Kenny Archer: Support teams in team sports and individuals in individual sports

Lewis Hamilton (right) with his Mercedes team-mate Valtteri Bottas after team orders gave the former victory in the Russian Grand Prix.

REGULAR readers – hi, mum! – may recall my view that real sports require the involvement of balls of some sort.

I make an exception for boxing (because they'd knock my, er, teeth in otherwise) and there's no denying that motorsport takes balls.

Motorsport, and motorcycling in particular, has never grabbed me in the way it does my dad and my brother, however.

The last North West 200 I attended was in 1980 (obviously as a babe-in-arms) because I was tired of it clashing with the FA Cup Final, which was then one of the rare live matches you could be guaranteed to see on TV.

Another aspect that I couldn't really get my head round was the individual element of motorsport.

People tend to support one rider or driver – but what happens when he or she gets injured or worse? Do you just stop watching? Or switch your allegiance to someone else, who you previously rooted against?

Surely that wouldn't feel right, making you like the unspeakable sort of person who switches their soccer support from one club to another.

Just as your club is your club is your club, right or wrong, good or bad, equally you shouldn't get too attached to one particular player.

For starters, it's always a gamble in getting a player's name on the back of your shirt. My choices began to be such a jinx, with the individuals concerned leaving Liverpool FC almost immediately after the letters cooled, that I should have started getting the names of the worst players on my jerseys.

When you're twice the age of the player it doesn't seem right either.

Having said that, I'm tempted to get 'Alexander-Arnold' for my son, because he has the same 'AA' initials and – hey! – value for money.

I still maintain that 'Archer 7' was a good choice, even if certain mates ridiculed me for that.

A former colleague's son, on holiday in Portugal, spotted the early potential of Cristiano Ronaldo at Sporting Lisbon, and was fortunate that the player moved to the club the boy supported, Manchester United. I don't know whether he still believes he's so great.

The attachment of some supporters to high-profile players, no matter what their club, is just one of the troubling aspects of modern soccer, a sport in which increasingly loyalty is of less importance than salary, or success.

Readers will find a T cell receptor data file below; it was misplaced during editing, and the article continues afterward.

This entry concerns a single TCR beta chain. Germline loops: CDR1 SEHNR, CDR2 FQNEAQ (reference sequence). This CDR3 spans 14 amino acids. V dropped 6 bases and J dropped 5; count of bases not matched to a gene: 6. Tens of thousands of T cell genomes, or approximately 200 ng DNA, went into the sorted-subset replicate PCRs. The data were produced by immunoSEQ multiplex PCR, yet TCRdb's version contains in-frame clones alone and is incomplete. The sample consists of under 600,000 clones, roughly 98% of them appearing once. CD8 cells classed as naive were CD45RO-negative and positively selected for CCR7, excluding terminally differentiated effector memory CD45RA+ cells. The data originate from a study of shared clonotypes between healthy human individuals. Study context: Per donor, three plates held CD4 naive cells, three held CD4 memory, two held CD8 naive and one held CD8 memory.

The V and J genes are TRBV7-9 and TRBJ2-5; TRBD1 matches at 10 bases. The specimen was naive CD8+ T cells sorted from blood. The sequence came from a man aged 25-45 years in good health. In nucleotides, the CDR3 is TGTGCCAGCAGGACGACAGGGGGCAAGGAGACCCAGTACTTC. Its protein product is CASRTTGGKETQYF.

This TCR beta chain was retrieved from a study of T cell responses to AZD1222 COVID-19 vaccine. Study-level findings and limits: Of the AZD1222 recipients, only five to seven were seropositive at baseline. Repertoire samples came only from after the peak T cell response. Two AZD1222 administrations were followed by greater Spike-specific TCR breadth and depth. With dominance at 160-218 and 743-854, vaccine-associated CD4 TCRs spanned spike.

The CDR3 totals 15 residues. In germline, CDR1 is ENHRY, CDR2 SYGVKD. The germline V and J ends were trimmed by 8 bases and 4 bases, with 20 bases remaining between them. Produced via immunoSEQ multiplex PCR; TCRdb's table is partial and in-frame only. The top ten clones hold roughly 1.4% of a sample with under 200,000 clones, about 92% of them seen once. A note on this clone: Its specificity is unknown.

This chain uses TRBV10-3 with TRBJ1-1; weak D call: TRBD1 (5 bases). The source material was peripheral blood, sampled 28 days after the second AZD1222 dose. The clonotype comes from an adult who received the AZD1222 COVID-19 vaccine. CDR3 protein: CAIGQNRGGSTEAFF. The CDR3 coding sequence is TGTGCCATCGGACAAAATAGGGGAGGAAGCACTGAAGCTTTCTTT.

Those caveats about individual attachment should apply to other sports too. Barry Sheene made me think Suzuki were the best bikes – but then he jumped ship to the hated Yamaha, the brand also ridden by his rival Kenny Roberts.

In life I've been a loyal Toyota man since 2002 - but I'd drop them for Mercedes if I could afford to do so.

But even weirder than those who change soccer allegiance are those people who follow (at an increasingly long distance, then slightly closer, then long again, then, well, you get the idea…) a certain make of car in Formula One motor racing.

I can just about comprehend Ferrari fanatics, given the appeal of their blood red livery and the prancing pony symbol, or whatever it's called, in the same way that I keep considering switching my overdraft to Lloyds Bank.

However, anything else makes little sense, not least because the other teams seem to keep changing their colour schemes.

Ironically, the greatest problem I have is the travesty that is 'team orders'.

I understand that Formula One is mostly about promoting the names and wares of manufacturers, although that idea seems rather far-fetched, given that few of us could afford to buy one of those yokes, never mind being able to park it up on a kerb.

Besides, even the fumiest of petrol-heads, those who could recite a full, chronological list of Formula One world champions, would struggle to do the same for the annual winners of the manufacturers' championship, and probably not without thinking of the driver's name first.

Realistically, motorsport is about the rider/ driver, not the make of car (although the quality of that obviously plays its part) which makes the practice of 'team orders' all the more annoying, especially when they benefit boring Lewis Hamilton.

The reigning world champions is well on course for a fifth world title, but was helped on his way at the weekend as his team, Mercedes, ordered his team-mate Valtteri Bottas to let Hamilton through to win the Russian Grand Prix in Sochi.

Sure, Hamilton isn't assured of the title yet, and arguably Mercedes are more concerned about him winning the high profile drivers' championship than the 'who else really cares?!' constructors' equivalent.

Yet it still stinks worse than burning rubber.

If Hamilton truly is the best driver (and he probably is) then let him prove it on his own merits, not being waved through (albeit reluctantly) by a team-mate.

Given how much certain drivers or riders hate the guts of their team-mates, those orders can be particularly hard to stomach.

Team orders have long been part of Formula One but that doesn't make them right – and at times they have been banned from the sport.

Jonathan Rea and Carl Frampton are great guys and top sportsmen, as quick as they are on the track or with their fists to acknowledge the input of the people in their support teams.

However, people support them as individuals, not Kawasaki and MTK.

I have three team orders – don't switch, don't follow individuals in team sports, and don't follow brands in individual sports.

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